Follow TV Tropes

Following

Video Game / ECHO

Go To

The flesh and the soul shall enter the Palace through separate doors.
Only the strong of mind and body will again reunite as whole.
From the Collected Memories

https://static.tvtropes.org/pmwiki/pub/images/v9zdcatr_7.jpg
E Pluribus Unumnote 
Advertisement:

ECHO is a 2017 Genre-Busting Science Fiction game developed by (the unfortunately now defunct) Ultra Ultra, composed of former Hitman developers. It is set in the far future and follows En, a Designer Baby called a "Resourceful" that was freed from her Bread and Circuses life by a smuggler named Foster. Foster was heavily injured during the rescue, and En was forced to "translate" him into a small, red cube. In an attempt to pay him back and possibly restore him, En heads for "The Palace," an enormous technological construct the size of a planet that weirdly looks like an infinite version of the Palace of Versailles. Soon after finding the Palace and turning it on, En finds that the Palace is seemingly alive and filled with an endless number of strange, adaptive clones that are attempting to kill her. So begins a battle of survival between En and the Palace itself.

Advertisement:

The gameplay can best be described as a cross between a Puzzle Game, a Stealth-Based Game, and a Third-Person Shooter. When the lights are on in the Palace, En's clones, called "Echoes," learn from her behavior. Drop off of balconies, use stealth, shoot your gun, and the game records your movements. Once a few moves have been recorded, the palace enters "Blackout Mode," where you are free to act as you please—but once the lights come back on, the Echoes will use every skill they learned in the previous light period against you.

The game was released on Steam on September 19 2017, and will be released in October for the PlayStation 4.

There are plans for a movie, though very little's known about it except that it's being produced by F. Gary Gray and that Derek Kolstad of John Wick fame is going to adapt the screenplay.

Advertisement:


This game provides examples of:

  • Abusive Parents: "Gramps" put En and the other Resourcefuls through Training from Hell as part of his religious goals involving The Palace. When En managed to run away, he hired Foster to apprehend her and bring her back. And the Resourecefuls that meet Gramps' standards, which included En for being able to escape, are "translated" — a process that everyone who doesn't share his religious convictions would consider no different than death. En only avoided this fate because Foster helped her escape, Taking the Bullet for her in the process — so she "translated" him in her place.
  • A Long Time Ago, in a Galaxy Far Far Away...: The universe of ECHO is extremely vague; the only exposition is En and London playing Misery Poker: En's harsh upbringing as a Resourceful and indigent travels supported only by gambling, London's dead-end existence as a ship's AI in a universe where "uncapped" AIs are apparently benevolent deities. The Palace is described by London as a relic of a bygone age where "corporate houses" would nonchalantly strip-mine entire planets. And on top of all that, London's first words to En upon her awakening from stasis is that everything she knows is now gone because she chose to clock out for a century...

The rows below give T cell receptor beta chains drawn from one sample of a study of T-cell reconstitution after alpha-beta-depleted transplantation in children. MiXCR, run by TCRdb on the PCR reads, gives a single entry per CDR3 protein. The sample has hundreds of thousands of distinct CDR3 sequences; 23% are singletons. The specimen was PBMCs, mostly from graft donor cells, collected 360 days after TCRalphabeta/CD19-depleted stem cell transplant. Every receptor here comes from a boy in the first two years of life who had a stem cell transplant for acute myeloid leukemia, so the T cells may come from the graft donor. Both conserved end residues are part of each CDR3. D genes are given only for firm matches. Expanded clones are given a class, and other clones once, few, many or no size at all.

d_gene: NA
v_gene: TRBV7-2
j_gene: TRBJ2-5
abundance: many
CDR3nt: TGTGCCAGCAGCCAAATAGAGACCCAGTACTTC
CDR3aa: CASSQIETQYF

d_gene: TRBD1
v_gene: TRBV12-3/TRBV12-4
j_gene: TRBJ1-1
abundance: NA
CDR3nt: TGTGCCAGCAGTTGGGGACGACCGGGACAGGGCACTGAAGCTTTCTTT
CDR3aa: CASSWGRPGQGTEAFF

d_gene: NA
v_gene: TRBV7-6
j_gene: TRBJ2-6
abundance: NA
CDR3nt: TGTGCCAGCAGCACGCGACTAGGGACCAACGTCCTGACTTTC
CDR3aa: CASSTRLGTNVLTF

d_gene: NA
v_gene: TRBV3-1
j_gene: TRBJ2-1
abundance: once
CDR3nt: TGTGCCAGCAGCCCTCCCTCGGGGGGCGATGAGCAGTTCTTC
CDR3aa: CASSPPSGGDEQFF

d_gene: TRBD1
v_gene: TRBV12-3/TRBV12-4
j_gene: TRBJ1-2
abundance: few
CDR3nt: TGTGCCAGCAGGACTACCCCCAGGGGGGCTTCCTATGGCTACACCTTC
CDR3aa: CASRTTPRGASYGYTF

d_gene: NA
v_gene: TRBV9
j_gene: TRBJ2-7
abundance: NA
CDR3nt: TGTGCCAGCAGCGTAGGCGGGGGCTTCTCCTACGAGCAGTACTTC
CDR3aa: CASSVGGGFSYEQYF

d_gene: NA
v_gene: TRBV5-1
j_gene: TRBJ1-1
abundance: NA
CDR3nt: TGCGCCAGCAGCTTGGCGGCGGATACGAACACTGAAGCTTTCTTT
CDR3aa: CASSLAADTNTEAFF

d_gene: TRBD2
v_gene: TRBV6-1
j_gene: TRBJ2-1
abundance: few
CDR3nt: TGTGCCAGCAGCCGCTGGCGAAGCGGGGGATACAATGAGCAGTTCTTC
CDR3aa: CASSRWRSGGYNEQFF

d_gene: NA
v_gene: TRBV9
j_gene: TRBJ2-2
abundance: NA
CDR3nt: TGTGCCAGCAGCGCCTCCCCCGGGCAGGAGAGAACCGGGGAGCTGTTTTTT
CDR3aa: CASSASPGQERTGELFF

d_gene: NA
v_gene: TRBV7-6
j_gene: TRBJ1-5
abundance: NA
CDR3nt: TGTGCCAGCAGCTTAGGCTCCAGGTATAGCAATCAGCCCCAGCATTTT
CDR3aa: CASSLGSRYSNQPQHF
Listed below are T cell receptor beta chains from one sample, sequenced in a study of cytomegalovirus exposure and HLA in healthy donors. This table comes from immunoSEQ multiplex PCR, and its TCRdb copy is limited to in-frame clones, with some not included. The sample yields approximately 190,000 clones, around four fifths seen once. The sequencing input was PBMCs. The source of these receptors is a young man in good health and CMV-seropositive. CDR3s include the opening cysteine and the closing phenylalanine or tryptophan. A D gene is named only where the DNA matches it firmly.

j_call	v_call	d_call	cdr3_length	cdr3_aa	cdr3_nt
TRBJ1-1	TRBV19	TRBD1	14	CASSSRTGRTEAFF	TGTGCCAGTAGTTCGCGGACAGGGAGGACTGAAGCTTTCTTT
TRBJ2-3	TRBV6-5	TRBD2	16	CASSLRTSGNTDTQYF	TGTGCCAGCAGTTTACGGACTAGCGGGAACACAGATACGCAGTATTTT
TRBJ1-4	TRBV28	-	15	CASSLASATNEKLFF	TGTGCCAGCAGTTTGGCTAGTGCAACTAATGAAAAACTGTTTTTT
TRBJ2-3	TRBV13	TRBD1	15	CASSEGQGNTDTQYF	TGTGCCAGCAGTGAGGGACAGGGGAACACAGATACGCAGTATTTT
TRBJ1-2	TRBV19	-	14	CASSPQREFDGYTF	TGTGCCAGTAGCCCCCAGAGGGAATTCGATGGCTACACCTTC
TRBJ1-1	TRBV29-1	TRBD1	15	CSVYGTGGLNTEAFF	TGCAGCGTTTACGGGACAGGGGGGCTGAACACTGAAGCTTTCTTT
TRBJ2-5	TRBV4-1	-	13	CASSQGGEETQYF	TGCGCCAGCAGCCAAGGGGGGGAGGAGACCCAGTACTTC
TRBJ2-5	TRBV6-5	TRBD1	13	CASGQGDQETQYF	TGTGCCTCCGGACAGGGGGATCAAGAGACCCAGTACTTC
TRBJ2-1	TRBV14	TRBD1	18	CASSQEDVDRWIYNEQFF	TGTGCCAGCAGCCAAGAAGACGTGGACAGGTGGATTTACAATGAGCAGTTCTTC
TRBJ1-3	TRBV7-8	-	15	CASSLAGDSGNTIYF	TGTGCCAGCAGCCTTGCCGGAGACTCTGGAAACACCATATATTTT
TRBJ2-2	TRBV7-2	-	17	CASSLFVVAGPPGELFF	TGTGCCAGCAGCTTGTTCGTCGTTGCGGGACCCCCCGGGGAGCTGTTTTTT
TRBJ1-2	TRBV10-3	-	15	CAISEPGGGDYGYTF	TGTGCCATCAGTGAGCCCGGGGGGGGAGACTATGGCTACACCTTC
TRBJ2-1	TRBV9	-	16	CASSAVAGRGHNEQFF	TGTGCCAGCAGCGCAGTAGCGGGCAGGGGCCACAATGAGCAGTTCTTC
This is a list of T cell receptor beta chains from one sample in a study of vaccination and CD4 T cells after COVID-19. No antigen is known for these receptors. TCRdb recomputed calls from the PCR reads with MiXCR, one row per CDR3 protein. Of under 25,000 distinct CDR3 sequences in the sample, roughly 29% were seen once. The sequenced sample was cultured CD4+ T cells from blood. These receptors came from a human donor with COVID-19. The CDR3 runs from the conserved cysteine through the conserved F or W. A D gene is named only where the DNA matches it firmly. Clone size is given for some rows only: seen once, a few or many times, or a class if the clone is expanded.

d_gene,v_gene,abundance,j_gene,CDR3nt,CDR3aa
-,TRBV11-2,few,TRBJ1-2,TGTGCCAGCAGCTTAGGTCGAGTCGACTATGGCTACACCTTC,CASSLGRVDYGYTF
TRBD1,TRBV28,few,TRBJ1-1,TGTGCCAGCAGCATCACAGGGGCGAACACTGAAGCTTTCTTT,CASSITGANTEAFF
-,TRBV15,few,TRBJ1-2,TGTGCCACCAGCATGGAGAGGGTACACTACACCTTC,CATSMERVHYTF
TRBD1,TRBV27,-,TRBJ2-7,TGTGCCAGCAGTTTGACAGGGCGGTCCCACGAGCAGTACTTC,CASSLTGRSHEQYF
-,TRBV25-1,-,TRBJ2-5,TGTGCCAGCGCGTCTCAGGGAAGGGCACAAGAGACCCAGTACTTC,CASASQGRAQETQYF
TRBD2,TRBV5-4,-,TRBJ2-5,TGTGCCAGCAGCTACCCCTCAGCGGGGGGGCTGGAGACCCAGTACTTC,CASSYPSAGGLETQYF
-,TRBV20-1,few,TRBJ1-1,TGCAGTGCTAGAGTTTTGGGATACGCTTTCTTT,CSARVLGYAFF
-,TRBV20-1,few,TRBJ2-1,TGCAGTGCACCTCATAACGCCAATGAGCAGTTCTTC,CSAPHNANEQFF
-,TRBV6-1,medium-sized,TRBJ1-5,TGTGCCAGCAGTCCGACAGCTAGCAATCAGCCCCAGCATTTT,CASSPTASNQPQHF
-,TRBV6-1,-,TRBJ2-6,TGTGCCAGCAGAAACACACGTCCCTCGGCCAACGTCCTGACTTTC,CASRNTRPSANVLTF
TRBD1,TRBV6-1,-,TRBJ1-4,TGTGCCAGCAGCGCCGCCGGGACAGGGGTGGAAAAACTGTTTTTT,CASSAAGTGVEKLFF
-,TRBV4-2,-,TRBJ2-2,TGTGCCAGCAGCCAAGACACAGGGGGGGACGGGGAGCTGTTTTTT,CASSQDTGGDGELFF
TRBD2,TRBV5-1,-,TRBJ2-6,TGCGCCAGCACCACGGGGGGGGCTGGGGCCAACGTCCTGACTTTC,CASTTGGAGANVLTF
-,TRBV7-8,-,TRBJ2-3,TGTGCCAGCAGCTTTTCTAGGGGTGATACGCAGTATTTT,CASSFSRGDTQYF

• A.I. Is a Crapshoot: Discussed Trope.
    • London believes that the blackout cycle, the lethal Echoes, and the black "manifest corruption" indicate that The Palace AI is malfunctioning due to its tremendous age. En, instead, thinks that the scenario was set up by ancient humans with god-complexes putting the lower castes through the gauntlet with a promise of a reward at the end. All for their own entertainment.
    • There was a period of humanity where AIs were "capped", meaning their intelligence was purposely limited to avoid a Turned Against Their Masters situation. This ultimately turns out to have been unnecessary, as uncapped AI turned out to be universally benevolent. En comes to the conclusion that London is one such capped AI, due to his lack of faith that uncapped AI are said to possess.
  • Arbitrary Skepticism: London, the A.I. of a ship Foster used to travel around in when he was alive and who is currently assisting you because he believes it's what Foster wanted, staunchly refuses to believe the Palace can bring Foster back from the dead, despite its Eldritch Location status and all the other freaky things it can do. This might be due to him being a capped AI.
    • Skeptic No Longer: After En is separated from the Foster cube, an upset London lets it "slip" that he actually does think the Palace can bring Foster back, or at least that he considered it on a subconscious level. En calls him out on it, and he can't readily respond to that. After that point, he doesn’t really make any more skeptical comments regarding the mission to bring Foster back.
  • The Atoner: En. She manipulated Foster into helping her escape her grandfather. Because she realized she had come "full circle" following her grandfather's machinations, her entire motivation in the game is to revive Foster. Even it means to trade her life for his.
  • The Bad Guy Wins: Everything En does ultimately leads her to fulfil "Gramps's" prophecy.
  • Beat Them at Their Own Game: Inverted. The game is doing this to you, constantly studying and analyzing your own playstyle to make the enemies use it against you.
  • Bleak Level: Oblivion, the fourth level, uses a mostly black color scheme, is not very well-lit, relying on eerie blue torches and your suit’s flashlight functionality to let the player see more than 5 feet in front of them and has the feeling of wandering through a tomb of sorts, with coffin and crypt-like structures everywhere. It still manages to keep up with the glamorous Scenery Porn of the rest of the game, though. It’s just more beautiful in a... haunting way.